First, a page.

Rémi-Serge Gratton

A ghost story

 

Directed by:
David Lowery

Screenplay by:
David Lowery

Starring:
Rooney Mara
Casey Affleck
Will Oldham
Sonia Acevedo
Rob Zabrecky

87 min.

Certain women

Critics have called director Kelly Reichardt “a minimalist”. She’s as far away from mainstream as you could be, that’s for sure. She has managed through the years and through the films to offer us a singular approach to making movies. Certain women is adapted from three short stories written by Maile Meloy. In the first segment, Laura Dern plays a lawyer who is having trouble with one of her client. William (Jared Harris) wants to get back his disability pension. She has told him that he can’t win, but he insists on getting a second opinion. She’s afraid that William may get violent. The second story is stars Reichardt’s favourite actress Michelle Williams. Williams co-stars with James Le Gros as Gina and Ryan Lewis, a married couple with a teenage daughter (Sara Rodier). Coming back from a vacation, the family stops by to see Albert (the marvellously restrained René Auberjonois), an elderly man they know. They try to persuade him to sell them the sandstones that are lying around on his property. They need the sandstones to build a weekend cottage. But Albert only seems to answer to Ryan. During the trip, Gina realises that their daughter is acting the same way towards her. The third and most powerful segment stars Lily Gladstone and Kristen Stewart. Gladstone plays Jamie, a lonely ranch hand who is tending horses during the winter months. Driving into town one night, she sees people going into the school, and decides to see what is happening. It’s a legal class about school law taught by young lawyer, Beth Travis (Stewart). After class, Jamie befriends Beth. It is clear that Jamie is hoping that something more will happen between her and Beth. As with her previous films, Reichardt does not use dialogue to tell the audience what her characters are feeling or thinking, or what their motivations are. Instead you see them painfully trying to deal with their feelings of helplessness and frustration. Reichardt works outside the box. Certain women is observational rather than the usual declamatory. Not everyone will like it, but I did. Although the three stories are separate, they are thinly weaved together as some characters cross each other’s paths. Williams is the perfect Reichardt player as she portrays Gina’s cold and stoic intransigence, but also her painful self-loathing. But it is newcomer Lily Gladstone who gives the most heart breaking performance. You can almost hear Jamie’s heartbeat as she seeks friendship and love from Beth. It is impossible for Jamie to read what Beth’s intentions are, and Kristen Stewart’s usual acting demeanour is perfectly used here. I should not forget Christopher Blauvelt’s cinematography. He paints Montana’s wintry landscape with earth colors. The least you can say about Reichardt is that she is not your mainstream American director. And that’s fine with me..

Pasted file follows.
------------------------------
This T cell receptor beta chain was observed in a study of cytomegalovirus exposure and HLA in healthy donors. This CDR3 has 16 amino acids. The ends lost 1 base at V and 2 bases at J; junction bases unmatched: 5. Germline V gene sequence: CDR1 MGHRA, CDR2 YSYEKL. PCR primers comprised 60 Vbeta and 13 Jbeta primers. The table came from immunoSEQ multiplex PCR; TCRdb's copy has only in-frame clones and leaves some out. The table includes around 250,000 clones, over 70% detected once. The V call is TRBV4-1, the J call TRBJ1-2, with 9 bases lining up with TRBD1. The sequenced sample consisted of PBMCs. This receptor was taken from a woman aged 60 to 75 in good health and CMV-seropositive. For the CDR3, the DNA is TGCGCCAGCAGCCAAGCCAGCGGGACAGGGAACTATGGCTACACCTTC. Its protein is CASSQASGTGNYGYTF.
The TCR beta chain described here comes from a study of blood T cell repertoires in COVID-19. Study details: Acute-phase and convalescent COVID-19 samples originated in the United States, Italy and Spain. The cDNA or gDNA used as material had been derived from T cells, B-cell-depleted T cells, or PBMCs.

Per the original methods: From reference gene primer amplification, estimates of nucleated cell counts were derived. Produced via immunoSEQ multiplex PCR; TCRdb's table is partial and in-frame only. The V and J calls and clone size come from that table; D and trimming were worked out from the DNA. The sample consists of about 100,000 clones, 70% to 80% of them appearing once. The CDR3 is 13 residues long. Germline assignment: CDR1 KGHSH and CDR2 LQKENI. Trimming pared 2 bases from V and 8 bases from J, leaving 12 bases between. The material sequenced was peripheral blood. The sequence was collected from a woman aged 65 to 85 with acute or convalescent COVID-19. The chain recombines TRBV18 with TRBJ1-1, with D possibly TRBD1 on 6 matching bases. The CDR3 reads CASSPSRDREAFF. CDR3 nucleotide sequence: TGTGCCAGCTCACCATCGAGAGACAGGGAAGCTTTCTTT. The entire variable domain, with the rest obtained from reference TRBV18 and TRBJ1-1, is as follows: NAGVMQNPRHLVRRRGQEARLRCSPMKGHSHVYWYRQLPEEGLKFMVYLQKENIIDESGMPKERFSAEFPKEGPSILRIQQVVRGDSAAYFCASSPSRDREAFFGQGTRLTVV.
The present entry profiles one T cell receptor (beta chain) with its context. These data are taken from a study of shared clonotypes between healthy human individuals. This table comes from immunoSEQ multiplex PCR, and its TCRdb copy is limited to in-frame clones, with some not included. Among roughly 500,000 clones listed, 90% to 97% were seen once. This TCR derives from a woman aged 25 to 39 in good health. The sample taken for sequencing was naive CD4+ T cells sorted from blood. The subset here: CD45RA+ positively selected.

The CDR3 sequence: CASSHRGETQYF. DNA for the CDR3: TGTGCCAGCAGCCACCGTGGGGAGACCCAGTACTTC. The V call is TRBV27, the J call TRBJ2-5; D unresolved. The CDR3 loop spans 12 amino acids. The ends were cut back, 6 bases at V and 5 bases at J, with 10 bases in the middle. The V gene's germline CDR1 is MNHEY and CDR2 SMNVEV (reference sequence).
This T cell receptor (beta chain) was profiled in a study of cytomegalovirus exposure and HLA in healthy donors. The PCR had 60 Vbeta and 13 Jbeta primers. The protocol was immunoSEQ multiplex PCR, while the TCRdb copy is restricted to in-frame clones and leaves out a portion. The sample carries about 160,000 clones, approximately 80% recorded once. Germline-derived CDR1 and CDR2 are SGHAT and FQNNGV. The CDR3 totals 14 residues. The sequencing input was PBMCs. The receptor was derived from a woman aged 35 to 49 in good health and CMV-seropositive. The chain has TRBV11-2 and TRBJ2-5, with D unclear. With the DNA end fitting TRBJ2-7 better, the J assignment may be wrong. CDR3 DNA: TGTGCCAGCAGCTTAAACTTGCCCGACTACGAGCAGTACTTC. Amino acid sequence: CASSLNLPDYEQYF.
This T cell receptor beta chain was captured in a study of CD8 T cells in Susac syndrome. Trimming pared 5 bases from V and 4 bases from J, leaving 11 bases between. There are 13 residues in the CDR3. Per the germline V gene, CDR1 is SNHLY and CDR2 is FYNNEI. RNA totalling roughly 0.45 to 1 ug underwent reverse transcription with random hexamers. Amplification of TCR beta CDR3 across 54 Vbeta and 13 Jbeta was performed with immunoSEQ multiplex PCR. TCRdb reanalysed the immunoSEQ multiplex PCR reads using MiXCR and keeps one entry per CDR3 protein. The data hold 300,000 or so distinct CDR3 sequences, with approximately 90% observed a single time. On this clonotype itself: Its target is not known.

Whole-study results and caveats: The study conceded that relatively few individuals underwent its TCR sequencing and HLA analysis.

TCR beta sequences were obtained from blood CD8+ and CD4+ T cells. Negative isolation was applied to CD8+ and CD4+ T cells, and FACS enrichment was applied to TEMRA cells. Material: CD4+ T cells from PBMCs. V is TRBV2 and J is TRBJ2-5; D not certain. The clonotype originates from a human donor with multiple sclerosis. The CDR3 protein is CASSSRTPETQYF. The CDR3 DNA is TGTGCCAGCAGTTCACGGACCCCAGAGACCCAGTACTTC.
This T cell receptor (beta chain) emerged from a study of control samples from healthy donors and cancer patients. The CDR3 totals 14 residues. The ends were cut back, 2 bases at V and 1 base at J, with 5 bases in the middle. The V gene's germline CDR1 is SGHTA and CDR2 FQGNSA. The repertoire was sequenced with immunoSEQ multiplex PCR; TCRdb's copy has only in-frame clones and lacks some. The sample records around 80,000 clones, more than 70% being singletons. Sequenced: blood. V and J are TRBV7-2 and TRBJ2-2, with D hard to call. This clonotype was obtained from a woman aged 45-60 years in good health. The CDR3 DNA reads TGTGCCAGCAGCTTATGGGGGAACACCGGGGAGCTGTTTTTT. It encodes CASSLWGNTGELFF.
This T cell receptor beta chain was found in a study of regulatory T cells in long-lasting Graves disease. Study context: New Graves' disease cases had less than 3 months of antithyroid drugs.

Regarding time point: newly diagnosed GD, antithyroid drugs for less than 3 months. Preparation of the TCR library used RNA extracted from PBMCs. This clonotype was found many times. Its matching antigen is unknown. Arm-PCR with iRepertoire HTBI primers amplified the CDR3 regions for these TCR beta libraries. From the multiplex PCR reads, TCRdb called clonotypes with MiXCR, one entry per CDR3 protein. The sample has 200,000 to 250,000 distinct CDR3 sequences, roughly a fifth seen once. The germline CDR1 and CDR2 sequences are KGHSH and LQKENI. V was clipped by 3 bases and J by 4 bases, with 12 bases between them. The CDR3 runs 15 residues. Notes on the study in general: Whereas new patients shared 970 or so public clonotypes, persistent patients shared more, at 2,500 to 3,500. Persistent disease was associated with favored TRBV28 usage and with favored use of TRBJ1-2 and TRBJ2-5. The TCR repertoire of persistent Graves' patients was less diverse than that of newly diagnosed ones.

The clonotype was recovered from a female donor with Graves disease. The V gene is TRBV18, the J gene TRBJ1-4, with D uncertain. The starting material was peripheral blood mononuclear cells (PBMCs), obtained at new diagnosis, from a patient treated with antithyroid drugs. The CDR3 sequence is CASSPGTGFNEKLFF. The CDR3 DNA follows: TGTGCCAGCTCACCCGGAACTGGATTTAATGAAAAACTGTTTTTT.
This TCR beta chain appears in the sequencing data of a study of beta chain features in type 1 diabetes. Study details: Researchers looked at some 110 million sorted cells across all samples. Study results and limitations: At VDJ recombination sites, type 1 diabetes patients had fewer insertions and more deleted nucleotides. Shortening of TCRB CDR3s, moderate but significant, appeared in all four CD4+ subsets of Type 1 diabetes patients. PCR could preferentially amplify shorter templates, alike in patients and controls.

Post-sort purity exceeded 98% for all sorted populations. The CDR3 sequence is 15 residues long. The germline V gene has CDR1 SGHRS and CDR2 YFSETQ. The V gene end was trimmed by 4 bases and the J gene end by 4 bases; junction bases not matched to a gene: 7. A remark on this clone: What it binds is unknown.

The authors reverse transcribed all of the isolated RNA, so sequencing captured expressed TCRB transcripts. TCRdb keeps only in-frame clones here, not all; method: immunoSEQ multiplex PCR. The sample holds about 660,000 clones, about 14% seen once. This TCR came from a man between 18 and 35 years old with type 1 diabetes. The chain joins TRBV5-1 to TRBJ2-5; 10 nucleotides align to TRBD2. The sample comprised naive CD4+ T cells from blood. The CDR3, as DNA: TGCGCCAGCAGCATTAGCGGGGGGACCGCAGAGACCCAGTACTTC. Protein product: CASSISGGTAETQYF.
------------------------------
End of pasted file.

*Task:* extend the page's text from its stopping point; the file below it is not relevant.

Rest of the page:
Rémi-Serge Gratton

 

Certain women

 

Directed by:
Kelly Reichardt

Screenplay by:
Kelly Reichardt
Based on short stories from Maile Meloy’s Half in love and
Both ways is the only way I want it

Starring:
Michelle Williams
Laura Dern
Lily Gladstone
Kristen Stewart
James Le Gros
Jared Harris
René Auberjonois
Sara Rodier

107 min.

Rated Parental Guidance